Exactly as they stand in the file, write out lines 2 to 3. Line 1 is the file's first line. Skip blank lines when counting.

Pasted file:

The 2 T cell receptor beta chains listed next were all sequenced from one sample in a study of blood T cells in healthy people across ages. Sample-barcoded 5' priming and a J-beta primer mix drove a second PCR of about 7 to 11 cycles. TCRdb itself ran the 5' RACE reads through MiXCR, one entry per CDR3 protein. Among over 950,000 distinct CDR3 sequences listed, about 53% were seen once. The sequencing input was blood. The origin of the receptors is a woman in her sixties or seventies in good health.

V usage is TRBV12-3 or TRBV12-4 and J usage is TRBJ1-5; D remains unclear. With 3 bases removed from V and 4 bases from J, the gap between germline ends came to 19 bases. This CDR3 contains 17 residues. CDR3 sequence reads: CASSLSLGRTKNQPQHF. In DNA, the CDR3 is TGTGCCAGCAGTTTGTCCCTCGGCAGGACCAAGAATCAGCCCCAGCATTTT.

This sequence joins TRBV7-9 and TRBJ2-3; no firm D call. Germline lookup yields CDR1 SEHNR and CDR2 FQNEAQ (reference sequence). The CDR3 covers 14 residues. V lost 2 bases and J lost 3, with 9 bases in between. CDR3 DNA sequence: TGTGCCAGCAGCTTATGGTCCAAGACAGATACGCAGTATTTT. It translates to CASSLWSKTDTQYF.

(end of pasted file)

V usage is TRBV12-3 or TRBV12-4 and J usage is TRBJ1-5; D remains unclear. With 3 bases removed from V and 4 bases from J, the gap between germline ends came to 19 bases. This CDR3 contains 17 residues. CDR3 sequence reads: CASSLSLGRTKNQPQHF. In DNA, the CDR3 is TGTGCCAGCAGTTTGTCCCTCGGCAGGACCAAGAATCAGCCCCAGCATTTT.

This sequence joins TRBV7-9 and TRBJ2-3; no firm D call. Germline lookup yields CDR1 SEHNR and CDR2 FQNEAQ (reference sequence). The CDR3 covers 14 residues. V lost 2 bases and J lost 3, with 9 bases in between. CDR3 DNA sequence: TGTGCCAGCAGCTTATGGTCCAAGACAGATACGCAGTATTTT. It translates to CASSLWSKTDTQYF.